Why is it important for a patient to have a fistula or graft for dialysis access? [Dr. Spinowitz]

Q: Why is it important for a patient to have a fistula or graft for dialysis access?

A: In the past, the research regarding dialysis access has looked at what is more beneficial for a patient – to have a fistula or a graft, or a hemodialysis tunneled catheter. Historically, the belief was that those patients with dialysis catheters do a lot worse. If you take all patients starting with dialysis and you divide them up into those patients with a fistula or a graft, or a catheter on the other side, patients with catheters may experience increased infections and increased central venous stenosis resulting in swelling and other difficulties.

The opinion throughout the years was that this was all related to the dialysis catheter itself. With a catheter, there is an increased risk of infection because it is a foreign object that is introduced into the internal jugular vein, with the tip of the catheter being at the entrance of the heart. The other side of the catheter exits through the skin and has an entrance that allows for bacteria from the skin or the outside world to enter into the central circulation.

Over time, it has been established that not everybody requires a fistula or graft, and there is a subset of patients that can benefit sufficiently from a catheter. For these patients, the potential negative outcomes are outweighed by the less invasive treatment.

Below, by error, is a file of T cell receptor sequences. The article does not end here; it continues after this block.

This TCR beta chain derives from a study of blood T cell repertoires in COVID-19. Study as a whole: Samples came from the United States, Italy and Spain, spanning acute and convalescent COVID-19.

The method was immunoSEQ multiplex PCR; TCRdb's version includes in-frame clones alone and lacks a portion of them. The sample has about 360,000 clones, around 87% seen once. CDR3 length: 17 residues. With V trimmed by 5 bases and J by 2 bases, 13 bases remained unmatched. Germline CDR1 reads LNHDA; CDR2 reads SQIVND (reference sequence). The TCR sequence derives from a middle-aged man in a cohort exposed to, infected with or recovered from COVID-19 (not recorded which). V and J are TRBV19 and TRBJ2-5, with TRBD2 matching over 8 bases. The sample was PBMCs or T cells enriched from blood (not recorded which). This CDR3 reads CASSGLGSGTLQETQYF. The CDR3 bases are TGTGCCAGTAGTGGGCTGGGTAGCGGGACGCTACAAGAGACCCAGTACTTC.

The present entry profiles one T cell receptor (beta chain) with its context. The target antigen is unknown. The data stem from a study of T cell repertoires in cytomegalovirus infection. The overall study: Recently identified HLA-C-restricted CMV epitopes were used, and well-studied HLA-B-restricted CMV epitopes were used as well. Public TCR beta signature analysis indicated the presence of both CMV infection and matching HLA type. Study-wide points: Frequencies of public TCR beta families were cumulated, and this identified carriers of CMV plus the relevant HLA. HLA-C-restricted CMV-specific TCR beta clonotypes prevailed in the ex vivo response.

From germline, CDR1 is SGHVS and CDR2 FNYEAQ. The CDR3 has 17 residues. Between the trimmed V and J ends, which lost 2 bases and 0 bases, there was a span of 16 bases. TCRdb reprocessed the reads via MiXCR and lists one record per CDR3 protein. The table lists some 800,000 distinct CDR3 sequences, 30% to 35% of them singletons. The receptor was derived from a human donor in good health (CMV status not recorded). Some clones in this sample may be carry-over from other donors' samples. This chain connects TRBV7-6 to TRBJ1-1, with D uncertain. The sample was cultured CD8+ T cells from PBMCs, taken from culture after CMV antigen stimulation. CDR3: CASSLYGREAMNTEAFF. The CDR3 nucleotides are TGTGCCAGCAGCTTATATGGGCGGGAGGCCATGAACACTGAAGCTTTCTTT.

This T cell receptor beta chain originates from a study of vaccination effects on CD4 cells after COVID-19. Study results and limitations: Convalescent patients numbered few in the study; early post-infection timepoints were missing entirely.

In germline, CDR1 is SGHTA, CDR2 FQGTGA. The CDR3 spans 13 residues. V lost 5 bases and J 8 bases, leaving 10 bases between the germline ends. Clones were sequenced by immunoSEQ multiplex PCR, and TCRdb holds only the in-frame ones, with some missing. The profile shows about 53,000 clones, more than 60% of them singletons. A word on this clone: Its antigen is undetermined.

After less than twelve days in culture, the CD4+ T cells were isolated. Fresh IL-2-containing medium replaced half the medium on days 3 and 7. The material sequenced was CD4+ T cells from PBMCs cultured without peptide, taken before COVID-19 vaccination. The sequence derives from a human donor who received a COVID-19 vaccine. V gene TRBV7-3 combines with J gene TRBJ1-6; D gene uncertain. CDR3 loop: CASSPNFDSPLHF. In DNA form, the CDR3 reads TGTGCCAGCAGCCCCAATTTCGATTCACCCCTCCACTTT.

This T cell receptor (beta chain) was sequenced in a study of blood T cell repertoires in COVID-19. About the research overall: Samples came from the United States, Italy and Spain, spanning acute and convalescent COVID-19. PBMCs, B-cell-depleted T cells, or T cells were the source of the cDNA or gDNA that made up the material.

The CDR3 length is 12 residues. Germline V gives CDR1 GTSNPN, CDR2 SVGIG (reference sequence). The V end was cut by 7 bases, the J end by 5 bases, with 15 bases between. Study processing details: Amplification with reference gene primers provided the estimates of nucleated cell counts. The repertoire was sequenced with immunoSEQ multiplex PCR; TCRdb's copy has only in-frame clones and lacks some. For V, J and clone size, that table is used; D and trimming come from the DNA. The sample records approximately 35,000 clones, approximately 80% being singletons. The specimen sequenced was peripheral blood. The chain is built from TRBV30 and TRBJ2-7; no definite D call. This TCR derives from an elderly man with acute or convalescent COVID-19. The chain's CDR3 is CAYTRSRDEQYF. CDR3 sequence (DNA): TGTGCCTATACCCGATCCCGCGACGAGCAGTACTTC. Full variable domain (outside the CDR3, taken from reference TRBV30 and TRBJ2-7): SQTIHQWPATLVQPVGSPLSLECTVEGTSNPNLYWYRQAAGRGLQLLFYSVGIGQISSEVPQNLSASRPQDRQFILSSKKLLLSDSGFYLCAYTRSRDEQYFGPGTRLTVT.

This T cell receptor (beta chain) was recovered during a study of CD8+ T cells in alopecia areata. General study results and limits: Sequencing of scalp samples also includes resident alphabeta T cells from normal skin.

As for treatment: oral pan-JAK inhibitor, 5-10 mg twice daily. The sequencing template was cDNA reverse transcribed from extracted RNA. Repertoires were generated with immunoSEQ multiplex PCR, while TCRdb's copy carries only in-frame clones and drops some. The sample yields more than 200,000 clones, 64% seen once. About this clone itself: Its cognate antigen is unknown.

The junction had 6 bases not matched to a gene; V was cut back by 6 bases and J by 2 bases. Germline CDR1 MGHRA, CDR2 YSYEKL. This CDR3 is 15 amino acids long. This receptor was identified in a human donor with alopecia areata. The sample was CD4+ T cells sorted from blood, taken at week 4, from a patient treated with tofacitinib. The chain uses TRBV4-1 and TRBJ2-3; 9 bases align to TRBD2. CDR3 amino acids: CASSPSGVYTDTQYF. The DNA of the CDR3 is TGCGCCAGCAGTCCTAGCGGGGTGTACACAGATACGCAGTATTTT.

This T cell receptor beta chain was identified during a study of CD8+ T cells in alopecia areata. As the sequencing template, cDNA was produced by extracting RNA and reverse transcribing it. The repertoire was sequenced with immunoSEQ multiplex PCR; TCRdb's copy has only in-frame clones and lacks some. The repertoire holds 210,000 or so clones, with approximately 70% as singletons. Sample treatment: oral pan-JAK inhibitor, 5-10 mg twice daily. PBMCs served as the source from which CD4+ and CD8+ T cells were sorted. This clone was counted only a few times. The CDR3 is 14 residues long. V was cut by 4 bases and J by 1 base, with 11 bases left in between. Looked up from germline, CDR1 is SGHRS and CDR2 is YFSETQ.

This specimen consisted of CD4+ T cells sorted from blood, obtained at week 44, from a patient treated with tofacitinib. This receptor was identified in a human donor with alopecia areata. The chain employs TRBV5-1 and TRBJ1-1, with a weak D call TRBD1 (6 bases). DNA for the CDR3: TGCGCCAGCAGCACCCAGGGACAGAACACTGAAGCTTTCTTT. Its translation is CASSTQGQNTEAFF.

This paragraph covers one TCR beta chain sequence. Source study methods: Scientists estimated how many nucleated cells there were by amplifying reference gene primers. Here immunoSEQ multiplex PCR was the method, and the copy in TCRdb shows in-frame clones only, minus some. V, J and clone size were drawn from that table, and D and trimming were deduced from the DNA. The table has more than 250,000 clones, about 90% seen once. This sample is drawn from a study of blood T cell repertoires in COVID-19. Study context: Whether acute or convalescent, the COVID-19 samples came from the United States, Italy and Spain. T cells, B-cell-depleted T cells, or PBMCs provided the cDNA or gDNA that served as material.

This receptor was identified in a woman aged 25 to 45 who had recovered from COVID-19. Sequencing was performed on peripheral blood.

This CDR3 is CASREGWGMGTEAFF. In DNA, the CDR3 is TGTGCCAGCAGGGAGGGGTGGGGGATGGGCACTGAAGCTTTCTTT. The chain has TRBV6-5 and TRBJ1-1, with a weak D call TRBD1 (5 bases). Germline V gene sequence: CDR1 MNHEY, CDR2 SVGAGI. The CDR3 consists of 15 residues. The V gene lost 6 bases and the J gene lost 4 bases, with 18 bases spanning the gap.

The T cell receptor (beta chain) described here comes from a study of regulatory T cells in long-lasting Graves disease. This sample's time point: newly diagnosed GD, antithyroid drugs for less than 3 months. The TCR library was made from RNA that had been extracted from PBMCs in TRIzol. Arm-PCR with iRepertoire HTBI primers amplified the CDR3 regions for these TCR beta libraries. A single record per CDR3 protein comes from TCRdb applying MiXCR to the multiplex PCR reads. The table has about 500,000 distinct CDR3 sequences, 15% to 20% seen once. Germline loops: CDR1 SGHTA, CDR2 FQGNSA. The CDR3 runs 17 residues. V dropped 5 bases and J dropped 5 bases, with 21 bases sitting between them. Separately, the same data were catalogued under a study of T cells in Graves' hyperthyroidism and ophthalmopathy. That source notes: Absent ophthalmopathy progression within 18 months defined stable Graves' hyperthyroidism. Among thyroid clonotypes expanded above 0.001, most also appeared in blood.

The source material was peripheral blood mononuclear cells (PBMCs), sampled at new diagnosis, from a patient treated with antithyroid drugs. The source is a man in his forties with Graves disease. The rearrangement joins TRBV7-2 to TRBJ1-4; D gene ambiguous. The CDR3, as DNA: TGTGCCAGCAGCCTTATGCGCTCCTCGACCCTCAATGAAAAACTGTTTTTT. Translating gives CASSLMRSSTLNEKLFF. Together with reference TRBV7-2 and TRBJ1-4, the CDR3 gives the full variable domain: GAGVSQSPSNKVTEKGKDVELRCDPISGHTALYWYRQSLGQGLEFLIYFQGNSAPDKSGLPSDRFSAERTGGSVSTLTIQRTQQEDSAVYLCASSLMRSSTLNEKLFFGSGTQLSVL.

Those patients that can benefit have been looked into with many other studies. The point is that there are some patients, for example, those with comorbidities or who have a decreased ejection fraction so their heart is not strong enough to support a fistula or a graft, who may benefit from a tunneled hemodialysis catheter. However, these patients are few and far between. For the most part, those patients starting dialysis should start with a fistula or a graft.

In the video above, I draw a simplified picture of the fistula in order to explain what is actually going on inside the arm. This will also allow me to explain the complications and how we treat them. If we start from the heart and blood flowing out of the heart down the arteries towards the arm and the hand, the surgeon will create a connection between the arterial tree and the venous tree. The blood comes down the artery, down the arm towards the hand, but also, because of this new connection, the blood flows through the vein. This part is the fistula. This is where the needle will be placed for dialysis.

The word fistula means connection. However, in the dialysis world, the fistula is the area where the needle will be cannulated into the vein. If the patient does not have a good vein that is suitable for this connection, the surgeon will use a graft which is made of expanded polytetrafluoroethylene (ePTFE). This is connected through the artery into a larger vein higher up in the arm. The area that will be cannulated for dialysis will be the graft area.

The idea behind a fistula or a graft is that the body protects the fistula or the graft from infection, and from other problems, by using the barrier of the skin for protection.

The catheter exposes the circulation to potential infection from bacteria either on the skin, or from the outside world. Therefore, between the quality of life and decreasing risk of infection, the fistula or graft is an overall better option than the hemodialysis tunneled catheter.

More videos from the interview with Dr. Spinowitz of the Queens Endovascular Center as he describes the details of Dialysis Access Management:

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